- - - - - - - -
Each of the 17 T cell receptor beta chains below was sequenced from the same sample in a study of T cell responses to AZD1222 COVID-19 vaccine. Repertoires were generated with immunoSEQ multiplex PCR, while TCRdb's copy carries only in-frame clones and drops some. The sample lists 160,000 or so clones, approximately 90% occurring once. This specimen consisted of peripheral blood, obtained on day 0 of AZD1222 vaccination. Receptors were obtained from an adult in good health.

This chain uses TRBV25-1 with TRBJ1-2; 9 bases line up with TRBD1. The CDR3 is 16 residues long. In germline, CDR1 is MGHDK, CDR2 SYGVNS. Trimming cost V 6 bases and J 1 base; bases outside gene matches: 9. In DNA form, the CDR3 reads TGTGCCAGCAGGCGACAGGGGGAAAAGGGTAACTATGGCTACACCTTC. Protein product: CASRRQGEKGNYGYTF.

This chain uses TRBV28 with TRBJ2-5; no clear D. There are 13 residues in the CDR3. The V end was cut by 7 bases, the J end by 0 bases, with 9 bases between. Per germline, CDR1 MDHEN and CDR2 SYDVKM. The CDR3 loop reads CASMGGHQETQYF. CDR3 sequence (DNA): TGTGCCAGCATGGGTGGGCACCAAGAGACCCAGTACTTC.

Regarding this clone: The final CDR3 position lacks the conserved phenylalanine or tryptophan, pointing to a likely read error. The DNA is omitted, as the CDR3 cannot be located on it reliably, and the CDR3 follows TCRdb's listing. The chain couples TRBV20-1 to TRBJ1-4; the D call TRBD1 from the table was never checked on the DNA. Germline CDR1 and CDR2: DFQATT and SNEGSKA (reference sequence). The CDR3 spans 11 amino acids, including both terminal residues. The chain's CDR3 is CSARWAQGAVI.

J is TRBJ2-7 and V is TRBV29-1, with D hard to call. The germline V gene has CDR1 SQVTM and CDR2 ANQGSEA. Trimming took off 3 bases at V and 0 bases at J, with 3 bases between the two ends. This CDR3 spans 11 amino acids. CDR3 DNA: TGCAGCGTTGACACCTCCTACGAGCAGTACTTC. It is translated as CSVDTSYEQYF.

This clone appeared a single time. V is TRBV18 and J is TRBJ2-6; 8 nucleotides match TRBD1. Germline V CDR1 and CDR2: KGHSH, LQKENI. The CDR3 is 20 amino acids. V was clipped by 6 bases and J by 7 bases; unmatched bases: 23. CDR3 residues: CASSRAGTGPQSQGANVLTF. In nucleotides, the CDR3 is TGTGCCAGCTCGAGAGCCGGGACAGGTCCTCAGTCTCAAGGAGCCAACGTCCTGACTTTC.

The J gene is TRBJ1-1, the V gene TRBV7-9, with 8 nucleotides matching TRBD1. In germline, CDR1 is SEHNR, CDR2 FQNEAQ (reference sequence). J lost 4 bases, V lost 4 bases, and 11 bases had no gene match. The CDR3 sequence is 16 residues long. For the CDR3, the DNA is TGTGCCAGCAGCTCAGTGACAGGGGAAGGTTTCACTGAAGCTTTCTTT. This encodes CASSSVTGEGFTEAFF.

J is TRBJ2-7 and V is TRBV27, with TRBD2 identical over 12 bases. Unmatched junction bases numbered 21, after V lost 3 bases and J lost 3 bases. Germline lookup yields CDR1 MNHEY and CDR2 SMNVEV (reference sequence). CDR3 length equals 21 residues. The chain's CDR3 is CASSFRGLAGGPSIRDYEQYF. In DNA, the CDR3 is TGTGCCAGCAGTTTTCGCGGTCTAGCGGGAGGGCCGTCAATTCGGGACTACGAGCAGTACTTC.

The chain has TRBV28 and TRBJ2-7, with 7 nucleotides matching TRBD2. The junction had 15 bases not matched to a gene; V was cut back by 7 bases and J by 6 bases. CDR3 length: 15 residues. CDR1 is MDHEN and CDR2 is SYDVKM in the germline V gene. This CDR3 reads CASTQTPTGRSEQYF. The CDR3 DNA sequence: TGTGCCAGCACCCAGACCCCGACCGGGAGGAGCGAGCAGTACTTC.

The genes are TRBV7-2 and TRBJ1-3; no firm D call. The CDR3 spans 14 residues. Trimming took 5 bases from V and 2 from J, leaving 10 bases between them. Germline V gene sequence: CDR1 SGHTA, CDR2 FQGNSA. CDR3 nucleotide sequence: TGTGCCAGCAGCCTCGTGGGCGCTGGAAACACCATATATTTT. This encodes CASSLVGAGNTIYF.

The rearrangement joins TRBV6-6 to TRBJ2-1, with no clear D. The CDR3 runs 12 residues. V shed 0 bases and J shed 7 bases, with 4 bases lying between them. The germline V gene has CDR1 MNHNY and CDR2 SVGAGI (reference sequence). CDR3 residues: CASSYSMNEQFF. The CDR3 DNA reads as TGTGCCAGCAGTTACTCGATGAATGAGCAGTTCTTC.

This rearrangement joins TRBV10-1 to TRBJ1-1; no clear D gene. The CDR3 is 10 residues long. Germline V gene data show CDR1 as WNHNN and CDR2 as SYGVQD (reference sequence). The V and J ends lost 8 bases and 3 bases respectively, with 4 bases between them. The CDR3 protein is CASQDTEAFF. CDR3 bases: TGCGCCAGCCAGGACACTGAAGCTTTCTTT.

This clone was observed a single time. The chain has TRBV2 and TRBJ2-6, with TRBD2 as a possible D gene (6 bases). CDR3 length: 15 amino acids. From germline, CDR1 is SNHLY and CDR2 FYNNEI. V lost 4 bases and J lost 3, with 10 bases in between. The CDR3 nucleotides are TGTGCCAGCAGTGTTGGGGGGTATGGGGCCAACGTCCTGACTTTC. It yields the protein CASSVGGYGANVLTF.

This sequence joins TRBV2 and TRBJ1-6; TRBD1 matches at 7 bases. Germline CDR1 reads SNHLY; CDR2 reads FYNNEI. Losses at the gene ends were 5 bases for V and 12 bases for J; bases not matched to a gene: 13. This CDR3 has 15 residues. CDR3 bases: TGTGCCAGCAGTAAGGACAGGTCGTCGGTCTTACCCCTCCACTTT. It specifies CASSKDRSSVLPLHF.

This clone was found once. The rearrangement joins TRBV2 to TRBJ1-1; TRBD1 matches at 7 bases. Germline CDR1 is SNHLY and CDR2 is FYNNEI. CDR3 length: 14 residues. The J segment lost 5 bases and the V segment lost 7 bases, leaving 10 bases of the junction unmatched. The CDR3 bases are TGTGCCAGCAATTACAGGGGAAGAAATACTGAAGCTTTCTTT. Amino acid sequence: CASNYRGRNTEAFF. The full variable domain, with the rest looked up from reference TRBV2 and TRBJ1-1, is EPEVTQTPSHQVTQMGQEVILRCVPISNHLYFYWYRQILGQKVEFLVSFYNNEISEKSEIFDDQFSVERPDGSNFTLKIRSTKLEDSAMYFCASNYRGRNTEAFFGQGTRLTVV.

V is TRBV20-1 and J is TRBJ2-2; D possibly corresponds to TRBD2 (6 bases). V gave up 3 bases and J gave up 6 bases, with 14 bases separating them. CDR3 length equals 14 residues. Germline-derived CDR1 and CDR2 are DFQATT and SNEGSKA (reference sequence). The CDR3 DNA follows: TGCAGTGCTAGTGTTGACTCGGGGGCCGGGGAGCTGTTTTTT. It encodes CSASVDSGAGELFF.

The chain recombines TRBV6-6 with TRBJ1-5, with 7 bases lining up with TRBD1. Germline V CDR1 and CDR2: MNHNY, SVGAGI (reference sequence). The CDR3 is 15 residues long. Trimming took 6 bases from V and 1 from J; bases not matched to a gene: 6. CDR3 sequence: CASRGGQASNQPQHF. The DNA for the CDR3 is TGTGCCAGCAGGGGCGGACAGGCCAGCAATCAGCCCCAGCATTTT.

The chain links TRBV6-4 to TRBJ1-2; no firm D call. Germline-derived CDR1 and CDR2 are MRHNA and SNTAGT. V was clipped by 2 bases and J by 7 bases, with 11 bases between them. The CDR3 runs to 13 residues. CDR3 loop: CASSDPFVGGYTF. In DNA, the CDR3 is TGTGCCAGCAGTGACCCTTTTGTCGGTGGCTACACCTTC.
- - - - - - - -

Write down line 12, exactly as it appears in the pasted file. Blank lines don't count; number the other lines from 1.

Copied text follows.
This rearrangement joins TRBV10-1 to TRBJ1-1; no clear D gene. The CDR3 is 10 residues long. Germline V gene data show CDR1 as WNHNN and CDR2 as SYGVQD (reference sequence). The V and J ends lost 8 bases and 3 bases respectively, with 4 bases between them. The CDR3 protein is CASQDTEAFF. CDR3 bases: TGCGCCAGCCAGGACACTGAAGCTTTCTTT.